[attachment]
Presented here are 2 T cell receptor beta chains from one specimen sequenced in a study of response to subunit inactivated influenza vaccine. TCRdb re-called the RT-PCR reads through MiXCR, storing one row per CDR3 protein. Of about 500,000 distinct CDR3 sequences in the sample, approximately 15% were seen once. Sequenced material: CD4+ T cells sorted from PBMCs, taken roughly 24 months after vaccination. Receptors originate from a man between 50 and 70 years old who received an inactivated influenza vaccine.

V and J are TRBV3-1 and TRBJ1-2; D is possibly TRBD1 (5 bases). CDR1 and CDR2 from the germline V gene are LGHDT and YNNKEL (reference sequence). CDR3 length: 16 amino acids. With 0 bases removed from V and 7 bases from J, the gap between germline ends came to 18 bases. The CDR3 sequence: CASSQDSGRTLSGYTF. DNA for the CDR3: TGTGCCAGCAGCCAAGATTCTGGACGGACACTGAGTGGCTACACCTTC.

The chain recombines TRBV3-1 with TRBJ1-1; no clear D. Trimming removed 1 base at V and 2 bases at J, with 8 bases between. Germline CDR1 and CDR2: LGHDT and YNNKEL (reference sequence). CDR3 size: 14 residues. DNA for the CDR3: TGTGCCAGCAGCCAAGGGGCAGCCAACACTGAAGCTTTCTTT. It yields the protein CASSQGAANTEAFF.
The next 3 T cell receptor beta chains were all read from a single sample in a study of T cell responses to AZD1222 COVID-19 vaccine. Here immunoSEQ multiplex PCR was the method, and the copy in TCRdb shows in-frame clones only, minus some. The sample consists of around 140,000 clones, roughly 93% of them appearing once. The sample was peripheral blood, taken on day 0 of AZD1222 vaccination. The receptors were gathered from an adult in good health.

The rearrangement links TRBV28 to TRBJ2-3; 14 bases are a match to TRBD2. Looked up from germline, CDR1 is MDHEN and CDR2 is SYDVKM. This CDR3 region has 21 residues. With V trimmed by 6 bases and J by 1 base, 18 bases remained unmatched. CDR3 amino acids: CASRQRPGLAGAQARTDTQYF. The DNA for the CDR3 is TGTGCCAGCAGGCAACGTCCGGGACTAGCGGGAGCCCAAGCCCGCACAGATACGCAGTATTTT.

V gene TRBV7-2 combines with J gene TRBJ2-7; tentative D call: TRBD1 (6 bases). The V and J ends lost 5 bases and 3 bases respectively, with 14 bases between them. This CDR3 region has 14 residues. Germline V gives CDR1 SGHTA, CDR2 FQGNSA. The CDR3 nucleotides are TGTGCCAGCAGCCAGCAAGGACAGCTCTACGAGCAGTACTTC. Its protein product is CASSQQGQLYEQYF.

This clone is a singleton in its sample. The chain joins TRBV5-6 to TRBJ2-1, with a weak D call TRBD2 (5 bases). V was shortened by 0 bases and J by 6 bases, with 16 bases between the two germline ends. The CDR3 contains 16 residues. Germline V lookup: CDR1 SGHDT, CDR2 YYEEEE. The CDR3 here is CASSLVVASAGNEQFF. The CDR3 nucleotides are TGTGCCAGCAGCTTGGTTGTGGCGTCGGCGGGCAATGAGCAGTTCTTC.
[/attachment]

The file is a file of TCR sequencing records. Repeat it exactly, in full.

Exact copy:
Presented here are 2 T cell receptor beta chains from one specimen sequenced in a study of response to subunit inactivated influenza vaccine. TCRdb re-called the RT-PCR reads through MiXCR, storing one row per CDR3 protein. Of about 500,000 distinct CDR3 sequences in the sample, approximately 15% were seen once. Sequenced material: CD4+ T cells sorted from PBMCs, taken roughly 24 months after vaccination. Receptors originate from a man between 50 and 70 years old who received an inactivated influenza vaccine.

V and J are TRBV3-1 and TRBJ1-2; D is possibly TRBD1 (5 bases). CDR1 and CDR2 from the germline V gene are LGHDT and YNNKEL (reference sequence). CDR3 length: 16 amino acids. With 0 bases removed from V and 7 bases from J, the gap between germline ends came to 18 bases. The CDR3 sequence: CASSQDSGRTLSGYTF. DNA for the CDR3: TGTGCCAGCAGCCAAGATTCTGGACGGACACTGAGTGGCTACACCTTC.

The chain recombines TRBV3-1 with TRBJ1-1; no clear D. Trimming removed 1 base at V and 2 bases at J, with 8 bases between. Germline CDR1 and CDR2: LGHDT and YNNKEL (reference sequence). CDR3 size: 14 residues. DNA for the CDR3: TGTGCCAGCAGCCAAGGGGCAGCCAACACTGAAGCTTTCTTT. It yields the protein CASSQGAANTEAFF.
The next 3 T cell receptor beta chains were all read from a single sample in a study of T cell responses to AZD1222 COVID-19 vaccine. Here immunoSEQ multiplex PCR was the method, and the copy in TCRdb shows in-frame clones only, minus some. The sample consists of around 140,000 clones, roughly 93% of them appearing once. The sample was peripheral blood, taken on day 0 of AZD1222 vaccination. The receptors were gathered from an adult in good health.

The rearrangement links TRBV28 to TRBJ2-3; 14 bases are a match to TRBD2. Looked up from germline, CDR1 is MDHEN and CDR2 is SYDVKM. This CDR3 region has 21 residues. With V trimmed by 6 bases and J by 1 base, 18 bases remained unmatched. CDR3 amino acids: CASRQRPGLAGAQARTDTQYF. The DNA for the CDR3 is TGTGCCAGCAGGCAACGTCCGGGACTAGCGGGAGCCCAAGCCCGCACAGATACGCAGTATTTT.

V gene TRBV7-2 combines with J gene TRBJ2-7; tentative D call: TRBD1 (6 bases). The V and J ends lost 5 bases and 3 bases respectively, with 14 bases between them. This CDR3 region has 14 residues. Germline V gives CDR1 SGHTA, CDR2 FQGNSA. The CDR3 nucleotides are TGTGCCAGCAGCCAGCAAGGACAGCTCTACGAGCAGTACTTC. Its protein product is CASSQQGQLYEQYF.

This clone is a singleton in its sample. The chain joins TRBV5-6 to TRBJ2-1, with a weak D call TRBD2 (5 bases). V was shortened by 0 bases and J by 6 bases, with 16 bases between the two germline ends. The CDR3 contains 16 residues. Germline V lookup: CDR1 SGHDT, CDR2 YYEEEE. The CDR3 here is CASSLVVASAGNEQFF. The CDR3 nucleotides are TGTGCCAGCAGCTTGGTTGTGGCGTCGGCGGGCAATGAGCAGTTCTTC.